Like a good single, a terrible one reveals itself with airplay and forbearance. I don’t want to hate songs; to do so would shake ever-sensitive follicles, and styling gel is expensive. I promise my readers that my list will when possible eschew obvious selections. Songs beloved by colleagues and songs to which I’m supposed to genuflect will get my full hurricane-force winds, but it doesn’t mean that I won’t take shots at a jukebox hero overplayed when I was at a college bar drinking a cranberry vodka in a plastic thimble-sized cup.
Jet – “Are You Gonna Be My Girl”
PEAK CHART POSITION: #29 in April 2004
ROCK IS BACK! a Rolling Stone cover announced in 2002, pretending Creed, Lenny Kravitz, and 3 Doors Down weren’t still having hits and that cover stars the Vines looked like N Sync in Strokes dragBenefiting not a bit from the ministrations of the Jannsters but quite a lot from the last stores of CD-era dough in record company bank accounts, Jet scored a couple awful hits in the early Dubya years, a nightmarish era when the discussions about gender and sexuality that characterized the previous decade were shelved as the Bush’s war on the environment, the federal government, and Iraq raged without end. It isn’t that a Jet weren’t possible in 1993 or 1983; it’s that smart people said stupid things about what rock needed to do to maintain its so-called relevance when Ashanti, Destiny’s Child, and Nelly had hits.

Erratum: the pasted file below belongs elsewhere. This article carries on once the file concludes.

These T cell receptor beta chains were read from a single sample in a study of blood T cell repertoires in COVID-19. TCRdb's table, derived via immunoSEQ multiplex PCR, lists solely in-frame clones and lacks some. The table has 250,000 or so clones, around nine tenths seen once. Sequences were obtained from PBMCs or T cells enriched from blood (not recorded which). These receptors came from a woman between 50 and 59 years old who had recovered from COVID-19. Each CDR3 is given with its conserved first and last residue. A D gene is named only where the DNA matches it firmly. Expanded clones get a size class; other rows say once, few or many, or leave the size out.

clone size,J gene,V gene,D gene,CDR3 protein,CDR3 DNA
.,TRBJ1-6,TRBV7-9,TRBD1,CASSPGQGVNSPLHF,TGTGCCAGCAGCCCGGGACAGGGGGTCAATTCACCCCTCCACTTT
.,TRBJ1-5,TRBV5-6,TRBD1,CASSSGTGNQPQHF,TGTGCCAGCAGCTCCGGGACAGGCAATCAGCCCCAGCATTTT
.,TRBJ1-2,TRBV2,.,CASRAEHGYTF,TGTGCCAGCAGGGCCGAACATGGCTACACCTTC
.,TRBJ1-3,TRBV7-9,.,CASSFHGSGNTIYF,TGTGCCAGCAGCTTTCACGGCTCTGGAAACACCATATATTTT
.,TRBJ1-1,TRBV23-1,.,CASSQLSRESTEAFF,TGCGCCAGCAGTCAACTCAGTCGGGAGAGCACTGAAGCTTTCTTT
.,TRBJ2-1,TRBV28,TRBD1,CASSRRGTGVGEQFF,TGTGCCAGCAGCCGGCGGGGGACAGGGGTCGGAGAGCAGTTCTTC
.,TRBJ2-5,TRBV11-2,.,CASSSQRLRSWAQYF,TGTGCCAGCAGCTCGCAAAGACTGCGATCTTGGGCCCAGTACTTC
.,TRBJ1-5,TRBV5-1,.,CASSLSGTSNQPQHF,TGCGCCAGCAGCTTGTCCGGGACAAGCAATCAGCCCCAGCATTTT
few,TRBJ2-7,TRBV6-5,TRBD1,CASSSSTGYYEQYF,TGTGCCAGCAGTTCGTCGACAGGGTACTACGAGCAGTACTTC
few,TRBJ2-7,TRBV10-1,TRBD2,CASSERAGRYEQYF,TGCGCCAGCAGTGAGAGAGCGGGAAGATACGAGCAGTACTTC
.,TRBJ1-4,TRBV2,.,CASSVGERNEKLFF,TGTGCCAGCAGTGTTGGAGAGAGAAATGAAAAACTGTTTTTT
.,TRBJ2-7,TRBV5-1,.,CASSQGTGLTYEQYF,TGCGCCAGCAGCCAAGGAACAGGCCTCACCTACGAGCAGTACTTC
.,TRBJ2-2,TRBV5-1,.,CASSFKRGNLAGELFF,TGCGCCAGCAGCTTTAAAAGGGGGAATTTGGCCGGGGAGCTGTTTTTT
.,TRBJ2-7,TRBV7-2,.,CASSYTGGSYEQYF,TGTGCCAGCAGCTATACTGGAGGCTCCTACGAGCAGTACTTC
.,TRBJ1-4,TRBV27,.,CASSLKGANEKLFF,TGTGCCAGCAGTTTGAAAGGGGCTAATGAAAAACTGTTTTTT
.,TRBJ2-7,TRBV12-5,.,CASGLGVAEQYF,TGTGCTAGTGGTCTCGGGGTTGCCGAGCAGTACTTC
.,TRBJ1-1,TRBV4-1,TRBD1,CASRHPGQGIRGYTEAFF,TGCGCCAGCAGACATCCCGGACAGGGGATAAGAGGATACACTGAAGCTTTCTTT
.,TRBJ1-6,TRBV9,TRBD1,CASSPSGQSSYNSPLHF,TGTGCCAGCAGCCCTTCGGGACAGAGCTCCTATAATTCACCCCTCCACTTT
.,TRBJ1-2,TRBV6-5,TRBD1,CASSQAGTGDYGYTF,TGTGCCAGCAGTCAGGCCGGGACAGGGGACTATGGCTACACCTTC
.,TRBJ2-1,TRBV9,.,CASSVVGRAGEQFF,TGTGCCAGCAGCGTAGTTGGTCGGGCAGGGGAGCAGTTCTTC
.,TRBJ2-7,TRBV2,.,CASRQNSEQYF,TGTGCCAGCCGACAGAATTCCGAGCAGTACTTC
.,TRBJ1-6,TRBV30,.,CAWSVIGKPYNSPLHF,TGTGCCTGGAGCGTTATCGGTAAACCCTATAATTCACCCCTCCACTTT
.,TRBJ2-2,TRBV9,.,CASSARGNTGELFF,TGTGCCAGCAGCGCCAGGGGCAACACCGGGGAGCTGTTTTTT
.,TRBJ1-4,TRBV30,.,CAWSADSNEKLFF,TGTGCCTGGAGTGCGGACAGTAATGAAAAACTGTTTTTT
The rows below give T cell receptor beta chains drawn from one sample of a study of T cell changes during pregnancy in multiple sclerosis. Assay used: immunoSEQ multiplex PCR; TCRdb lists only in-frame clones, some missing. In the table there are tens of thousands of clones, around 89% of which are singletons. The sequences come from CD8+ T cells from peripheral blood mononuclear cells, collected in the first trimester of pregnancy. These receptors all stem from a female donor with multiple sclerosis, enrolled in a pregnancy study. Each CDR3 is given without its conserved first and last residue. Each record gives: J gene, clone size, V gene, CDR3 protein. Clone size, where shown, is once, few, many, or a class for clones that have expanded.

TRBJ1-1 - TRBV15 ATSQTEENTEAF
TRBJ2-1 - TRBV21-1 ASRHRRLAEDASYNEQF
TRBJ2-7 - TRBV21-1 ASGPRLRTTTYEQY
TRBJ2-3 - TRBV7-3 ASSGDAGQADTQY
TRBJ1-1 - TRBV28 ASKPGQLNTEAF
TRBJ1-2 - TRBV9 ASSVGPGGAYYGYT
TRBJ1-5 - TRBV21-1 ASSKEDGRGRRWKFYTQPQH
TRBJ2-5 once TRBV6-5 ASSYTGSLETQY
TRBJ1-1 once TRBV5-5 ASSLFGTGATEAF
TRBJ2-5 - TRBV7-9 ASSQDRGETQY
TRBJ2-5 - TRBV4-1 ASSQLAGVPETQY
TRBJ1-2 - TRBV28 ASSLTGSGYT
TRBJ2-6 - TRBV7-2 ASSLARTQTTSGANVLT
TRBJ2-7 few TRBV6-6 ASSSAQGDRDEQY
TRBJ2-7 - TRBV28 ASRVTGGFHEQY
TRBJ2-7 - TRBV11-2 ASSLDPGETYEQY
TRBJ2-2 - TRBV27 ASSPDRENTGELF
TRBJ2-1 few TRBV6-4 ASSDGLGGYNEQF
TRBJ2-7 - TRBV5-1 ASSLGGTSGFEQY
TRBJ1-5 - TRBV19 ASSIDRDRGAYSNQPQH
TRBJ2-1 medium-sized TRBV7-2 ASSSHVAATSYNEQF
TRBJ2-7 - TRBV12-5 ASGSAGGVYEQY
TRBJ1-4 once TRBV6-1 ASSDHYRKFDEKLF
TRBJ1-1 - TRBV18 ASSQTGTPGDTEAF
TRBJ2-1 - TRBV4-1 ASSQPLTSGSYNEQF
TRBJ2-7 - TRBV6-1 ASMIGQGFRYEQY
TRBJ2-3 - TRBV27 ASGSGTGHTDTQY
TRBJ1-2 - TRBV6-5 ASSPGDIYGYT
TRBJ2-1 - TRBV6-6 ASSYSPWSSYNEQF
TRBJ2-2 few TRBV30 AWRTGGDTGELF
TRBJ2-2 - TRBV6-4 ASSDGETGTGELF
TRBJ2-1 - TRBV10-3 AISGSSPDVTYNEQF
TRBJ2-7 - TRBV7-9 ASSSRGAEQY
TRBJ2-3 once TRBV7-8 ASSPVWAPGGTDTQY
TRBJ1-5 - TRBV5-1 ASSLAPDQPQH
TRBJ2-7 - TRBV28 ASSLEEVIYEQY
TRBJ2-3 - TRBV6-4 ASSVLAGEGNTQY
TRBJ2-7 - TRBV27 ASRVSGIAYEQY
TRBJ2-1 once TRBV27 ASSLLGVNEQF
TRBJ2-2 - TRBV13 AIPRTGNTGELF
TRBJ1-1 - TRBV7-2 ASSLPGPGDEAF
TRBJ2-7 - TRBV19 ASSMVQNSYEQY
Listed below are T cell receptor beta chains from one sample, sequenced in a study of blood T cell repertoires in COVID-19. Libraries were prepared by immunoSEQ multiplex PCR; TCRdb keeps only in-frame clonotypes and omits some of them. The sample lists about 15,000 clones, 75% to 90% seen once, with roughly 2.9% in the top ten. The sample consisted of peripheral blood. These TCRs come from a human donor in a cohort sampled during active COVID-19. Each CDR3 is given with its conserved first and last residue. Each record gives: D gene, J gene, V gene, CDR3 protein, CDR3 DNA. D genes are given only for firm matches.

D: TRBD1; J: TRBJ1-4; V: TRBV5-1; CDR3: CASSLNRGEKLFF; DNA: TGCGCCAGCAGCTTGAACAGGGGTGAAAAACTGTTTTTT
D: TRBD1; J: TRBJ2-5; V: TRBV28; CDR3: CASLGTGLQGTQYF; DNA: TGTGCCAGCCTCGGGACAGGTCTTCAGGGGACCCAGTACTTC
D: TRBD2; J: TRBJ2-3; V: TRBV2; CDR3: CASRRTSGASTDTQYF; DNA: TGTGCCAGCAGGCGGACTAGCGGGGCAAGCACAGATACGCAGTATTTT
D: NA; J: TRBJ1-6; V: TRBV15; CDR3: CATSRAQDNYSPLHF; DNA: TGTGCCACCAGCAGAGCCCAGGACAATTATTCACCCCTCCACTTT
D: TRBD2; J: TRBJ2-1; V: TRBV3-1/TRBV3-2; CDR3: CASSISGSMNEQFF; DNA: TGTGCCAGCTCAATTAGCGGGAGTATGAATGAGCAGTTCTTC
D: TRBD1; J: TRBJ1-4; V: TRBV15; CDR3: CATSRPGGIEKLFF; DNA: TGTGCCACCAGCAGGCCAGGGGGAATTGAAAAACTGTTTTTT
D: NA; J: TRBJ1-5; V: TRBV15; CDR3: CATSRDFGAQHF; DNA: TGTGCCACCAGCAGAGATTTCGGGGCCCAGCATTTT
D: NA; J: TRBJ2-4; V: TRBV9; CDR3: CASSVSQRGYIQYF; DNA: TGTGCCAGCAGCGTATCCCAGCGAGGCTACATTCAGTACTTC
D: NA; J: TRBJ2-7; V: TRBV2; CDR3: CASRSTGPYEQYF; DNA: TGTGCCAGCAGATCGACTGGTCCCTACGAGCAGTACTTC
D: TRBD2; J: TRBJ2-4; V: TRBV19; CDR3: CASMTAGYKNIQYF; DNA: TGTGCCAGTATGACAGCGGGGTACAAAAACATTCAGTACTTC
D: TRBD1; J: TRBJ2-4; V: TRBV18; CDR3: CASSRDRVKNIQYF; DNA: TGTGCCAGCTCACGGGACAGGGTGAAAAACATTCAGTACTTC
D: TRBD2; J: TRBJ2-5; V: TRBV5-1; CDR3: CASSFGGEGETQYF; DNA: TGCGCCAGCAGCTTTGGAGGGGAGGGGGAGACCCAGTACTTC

The Australian band does wrap “Are You Gonna Be My Girl” in a pretty bow: there are peer-reviewed journal articles proving how it’s impossible to write a bad song using the James Jamerson bass line from “You Can’t Hurry Love.” But I don’t write this article to call “Are You Gonna…” a bad song. Intended for listeners besotted with back-to-basics moves, “Are You Gonna…” might have annoyed me less had it ended at the sixty-second mark; at 3:33, though, it’s a brutalizing experience, like getting locked inside a Chuck E. Cheese’s, or reading Montesquieu. The hit goes one further: an elongated mishmash of Motown and Iggy Pop’s “Lust for Life, with the mephitic vapors of Nic Cester’s commands front and center. It’s a long, big, dumb rock song that caught a wave but whose big dumb rock catchiness gave aid and comfort to The Black Keys and Kings of Leon.
The 2006 followup Shine On earned a rare zero from Pitchfork and, better, a video review of a chimp pissing in its own mouth. This requires talent. I hope Jet were flattered.